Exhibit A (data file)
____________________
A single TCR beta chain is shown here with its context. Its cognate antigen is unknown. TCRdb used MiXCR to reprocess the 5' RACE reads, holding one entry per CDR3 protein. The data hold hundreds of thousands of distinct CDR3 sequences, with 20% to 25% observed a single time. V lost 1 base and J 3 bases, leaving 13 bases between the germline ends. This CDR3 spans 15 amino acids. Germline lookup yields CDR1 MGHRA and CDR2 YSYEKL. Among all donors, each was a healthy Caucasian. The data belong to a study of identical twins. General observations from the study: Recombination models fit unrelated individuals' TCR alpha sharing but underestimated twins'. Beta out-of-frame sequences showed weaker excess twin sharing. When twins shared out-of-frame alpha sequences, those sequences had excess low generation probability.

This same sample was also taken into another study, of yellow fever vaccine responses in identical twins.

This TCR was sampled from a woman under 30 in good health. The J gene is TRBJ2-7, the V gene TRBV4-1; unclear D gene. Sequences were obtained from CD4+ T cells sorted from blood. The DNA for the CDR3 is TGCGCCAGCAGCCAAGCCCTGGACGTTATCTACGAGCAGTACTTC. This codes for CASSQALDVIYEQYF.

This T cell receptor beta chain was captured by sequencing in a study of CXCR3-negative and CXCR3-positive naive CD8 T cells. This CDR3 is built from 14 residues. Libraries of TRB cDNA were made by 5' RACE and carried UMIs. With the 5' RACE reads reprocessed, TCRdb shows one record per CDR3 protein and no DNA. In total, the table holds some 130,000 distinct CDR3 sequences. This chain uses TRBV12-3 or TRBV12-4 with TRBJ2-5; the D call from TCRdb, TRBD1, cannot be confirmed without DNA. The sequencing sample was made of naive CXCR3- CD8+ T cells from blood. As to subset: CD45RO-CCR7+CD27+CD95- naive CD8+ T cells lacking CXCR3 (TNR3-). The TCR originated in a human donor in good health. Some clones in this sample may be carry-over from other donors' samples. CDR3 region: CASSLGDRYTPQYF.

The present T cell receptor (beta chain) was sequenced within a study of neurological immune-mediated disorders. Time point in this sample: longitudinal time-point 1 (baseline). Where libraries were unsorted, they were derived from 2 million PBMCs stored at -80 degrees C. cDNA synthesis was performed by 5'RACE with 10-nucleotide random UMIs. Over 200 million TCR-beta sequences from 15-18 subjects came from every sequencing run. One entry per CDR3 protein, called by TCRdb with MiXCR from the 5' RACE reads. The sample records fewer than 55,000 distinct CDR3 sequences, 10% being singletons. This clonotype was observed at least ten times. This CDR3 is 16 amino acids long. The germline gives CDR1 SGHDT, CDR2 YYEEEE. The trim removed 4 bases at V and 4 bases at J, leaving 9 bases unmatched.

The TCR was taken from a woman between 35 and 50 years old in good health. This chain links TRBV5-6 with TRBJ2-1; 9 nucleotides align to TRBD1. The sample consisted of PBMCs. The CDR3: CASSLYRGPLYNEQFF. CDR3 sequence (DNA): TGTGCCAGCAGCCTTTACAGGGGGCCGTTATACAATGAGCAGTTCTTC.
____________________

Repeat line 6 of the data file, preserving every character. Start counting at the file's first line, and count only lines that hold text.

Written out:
The TCR was taken from a woman between 35 and 50 years old in good health. This chain links TRBV5-6 with TRBJ2-1; 9 nucleotides align to TRBD1. The sample consisted of PBMCs. The CDR3: CASSLYRGPLYNEQFF. CDR3 sequence (DNA): TGTGCCAGCAGCCTTTACAGGGGGCCGTTATACAATGAGCAGTTCTTC.